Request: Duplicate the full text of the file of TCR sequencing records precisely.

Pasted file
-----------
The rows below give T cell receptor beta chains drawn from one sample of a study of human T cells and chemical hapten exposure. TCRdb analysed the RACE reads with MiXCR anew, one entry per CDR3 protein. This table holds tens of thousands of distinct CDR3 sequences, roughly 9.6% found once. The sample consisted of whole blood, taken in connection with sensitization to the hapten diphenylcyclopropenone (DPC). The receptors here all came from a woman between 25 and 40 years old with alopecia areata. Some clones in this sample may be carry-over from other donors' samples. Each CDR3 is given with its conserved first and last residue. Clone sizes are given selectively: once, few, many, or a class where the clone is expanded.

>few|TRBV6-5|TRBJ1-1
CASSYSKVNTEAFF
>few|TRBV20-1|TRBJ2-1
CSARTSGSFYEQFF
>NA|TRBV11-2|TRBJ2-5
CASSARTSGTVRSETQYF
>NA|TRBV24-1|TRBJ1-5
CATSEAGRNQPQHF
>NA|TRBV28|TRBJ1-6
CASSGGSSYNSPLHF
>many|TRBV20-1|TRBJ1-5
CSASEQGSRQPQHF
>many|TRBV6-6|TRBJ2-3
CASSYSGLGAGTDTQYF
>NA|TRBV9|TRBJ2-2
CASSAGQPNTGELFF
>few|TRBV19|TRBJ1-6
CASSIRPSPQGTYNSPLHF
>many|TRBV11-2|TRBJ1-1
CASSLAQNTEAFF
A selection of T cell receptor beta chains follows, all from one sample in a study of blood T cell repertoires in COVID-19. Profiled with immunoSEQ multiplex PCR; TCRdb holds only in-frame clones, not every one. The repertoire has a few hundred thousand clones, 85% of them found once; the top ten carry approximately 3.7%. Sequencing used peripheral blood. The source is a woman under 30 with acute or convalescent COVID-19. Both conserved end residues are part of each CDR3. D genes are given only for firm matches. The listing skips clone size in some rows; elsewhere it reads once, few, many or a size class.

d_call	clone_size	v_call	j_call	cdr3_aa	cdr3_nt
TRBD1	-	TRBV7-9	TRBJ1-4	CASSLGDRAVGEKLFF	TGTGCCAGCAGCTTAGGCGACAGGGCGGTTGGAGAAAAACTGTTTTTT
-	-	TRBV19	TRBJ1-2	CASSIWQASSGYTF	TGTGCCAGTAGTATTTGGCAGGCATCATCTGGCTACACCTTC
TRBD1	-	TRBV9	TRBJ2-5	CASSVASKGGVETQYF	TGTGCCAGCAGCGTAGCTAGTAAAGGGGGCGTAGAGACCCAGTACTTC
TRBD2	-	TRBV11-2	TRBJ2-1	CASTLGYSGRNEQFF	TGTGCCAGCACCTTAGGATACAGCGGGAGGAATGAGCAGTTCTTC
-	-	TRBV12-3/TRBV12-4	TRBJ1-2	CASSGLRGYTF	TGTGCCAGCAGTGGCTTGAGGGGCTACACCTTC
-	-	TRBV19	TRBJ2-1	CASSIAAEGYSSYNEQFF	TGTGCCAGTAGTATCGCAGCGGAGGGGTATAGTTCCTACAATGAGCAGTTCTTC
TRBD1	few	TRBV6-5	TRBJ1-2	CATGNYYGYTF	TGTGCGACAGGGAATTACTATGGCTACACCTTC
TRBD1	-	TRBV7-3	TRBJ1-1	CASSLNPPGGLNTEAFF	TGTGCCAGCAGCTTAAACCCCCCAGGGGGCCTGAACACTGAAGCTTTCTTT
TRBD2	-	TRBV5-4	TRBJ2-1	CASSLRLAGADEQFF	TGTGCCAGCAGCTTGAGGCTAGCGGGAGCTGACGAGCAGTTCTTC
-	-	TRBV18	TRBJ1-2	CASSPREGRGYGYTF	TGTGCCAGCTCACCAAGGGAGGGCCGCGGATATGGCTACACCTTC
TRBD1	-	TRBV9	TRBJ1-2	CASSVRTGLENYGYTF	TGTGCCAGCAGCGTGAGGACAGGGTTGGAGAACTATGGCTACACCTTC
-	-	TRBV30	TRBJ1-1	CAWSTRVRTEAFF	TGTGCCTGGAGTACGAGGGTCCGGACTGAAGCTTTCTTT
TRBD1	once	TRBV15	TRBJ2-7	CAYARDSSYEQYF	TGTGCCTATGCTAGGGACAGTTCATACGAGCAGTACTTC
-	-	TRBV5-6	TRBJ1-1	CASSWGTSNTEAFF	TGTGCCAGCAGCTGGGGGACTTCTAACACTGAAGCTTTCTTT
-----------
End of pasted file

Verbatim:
The rows below give T cell receptor beta chains drawn from one sample of a study of human T cells and chemical hapten exposure. TCRdb analysed the RACE reads with MiXCR anew, one entry per CDR3 protein. This table holds tens of thousands of distinct CDR3 sequences, roughly 9.6% found once. The sample consisted of whole blood, taken in connection with sensitization to the hapten diphenylcyclopropenone (DPC). The receptors here all came from a woman between 25 and 40 years old with alopecia areata. Some clones in this sample may be carry-over from other donors' samples. Each CDR3 is given with its conserved first and last residue. Clone sizes are given selectively: once, few, many, or a class where the clone is expanded.

>few|TRBV6-5|TRBJ1-1
CASSYSKVNTEAFF
>few|TRBV20-1|TRBJ2-1
CSARTSGSFYEQFF
>NA|TRBV11-2|TRBJ2-5
CASSARTSGTVRSETQYF
>NA|TRBV24-1|TRBJ1-5
CATSEAGRNQPQHF
>NA|TRBV28|TRBJ1-6
CASSGGSSYNSPLHF
>many|TRBV20-1|TRBJ1-5
CSASEQGSRQPQHF
>many|TRBV6-6|TRBJ2-3
CASSYSGLGAGTDTQYF
>NA|TRBV9|TRBJ2-2
CASSAGQPNTGELFF
>few|TRBV19|TRBJ1-6
CASSIRPSPQGTYNSPLHF
>many|TRBV11-2|TRBJ1-1
CASSLAQNTEAFF
A selection of T cell receptor beta chains follows, all from one sample in a study of blood T cell repertoires in COVID-19. Profiled with immunoSEQ multiplex PCR; TCRdb holds only in-frame clones, not every one. The repertoire has a few hundred thousand clones, 85% of them found once; the top ten carry approximately 3.7%. Sequencing used peripheral blood. The source is a woman under 30 with acute or convalescent COVID-19. Both conserved end residues are part of each CDR3. D genes are given only for firm matches. The listing skips clone size in some rows; elsewhere it reads once, few, many or a size class.

d_call	clone_size	v_call	j_call	cdr3_aa	cdr3_nt
TRBD1	-	TRBV7-9	TRBJ1-4	CASSLGDRAVGEKLFF	TGTGCCAGCAGCTTAGGCGACAGGGCGGTTGGAGAAAAACTGTTTTTT
-	-	TRBV19	TRBJ1-2	CASSIWQASSGYTF	TGTGCCAGTAGTATTTGGCAGGCATCATCTGGCTACACCTTC
TRBD1	-	TRBV9	TRBJ2-5	CASSVASKGGVETQYF	TGTGCCAGCAGCGTAGCTAGTAAAGGGGGCGTAGAGACCCAGTACTTC
TRBD2	-	TRBV11-2	TRBJ2-1	CASTLGYSGRNEQFF	TGTGCCAGCACCTTAGGATACAGCGGGAGGAATGAGCAGTTCTTC
-	-	TRBV12-3/TRBV12-4	TRBJ1-2	CASSGLRGYTF	TGTGCCAGCAGTGGCTTGAGGGGCTACACCTTC
-	-	TRBV19	TRBJ2-1	CASSIAAEGYSSYNEQFF	TGTGCCAGTAGTATCGCAGCGGAGGGGTATAGTTCCTACAATGAGCAGTTCTTC
TRBD1	few	TRBV6-5	TRBJ1-2	CATGNYYGYTF	TGTGCGACAGGGAATTACTATGGCTACACCTTC
TRBD1	-	TRBV7-3	TRBJ1-1	CASSLNPPGGLNTEAFF	TGTGCCAGCAGCTTAAACCCCCCAGGGGGCCTGAACACTGAAGCTTTCTTT
TRBD2	-	TRBV5-4	TRBJ2-1	CASSLRLAGADEQFF	TGTGCCAGCAGCTTGAGGCTAGCGGGAGCTGACGAGCAGTTCTTC
-	-	TRBV18	TRBJ1-2	CASSPREGRGYGYTF	TGTGCCAGCTCACCAAGGGAGGGCCGCGGATATGGCTACACCTTC
TRBD1	-	TRBV9	TRBJ1-2	CASSVRTGLENYGYTF	TGTGCCAGCAGCGTGAGGACAGGGTTGGAGAACTATGGCTACACCTTC
-	-	TRBV30	TRBJ1-1	CAWSTRVRTEAFF	TGTGCCTGGAGTACGAGGGTCCGGACTGAAGCTTTCTTT
TRBD1	once	TRBV15	TRBJ2-7	CAYARDSSYEQYF	TGTGCCTATGCTAGGGACAGTTCATACGAGCAGTACTTC
-	-	TRBV5-6	TRBJ1-1	CASSWGTSNTEAFF	TGTGCCAGCAGCTGGGGGACTTCTAACACTGAAGCTTTCTTT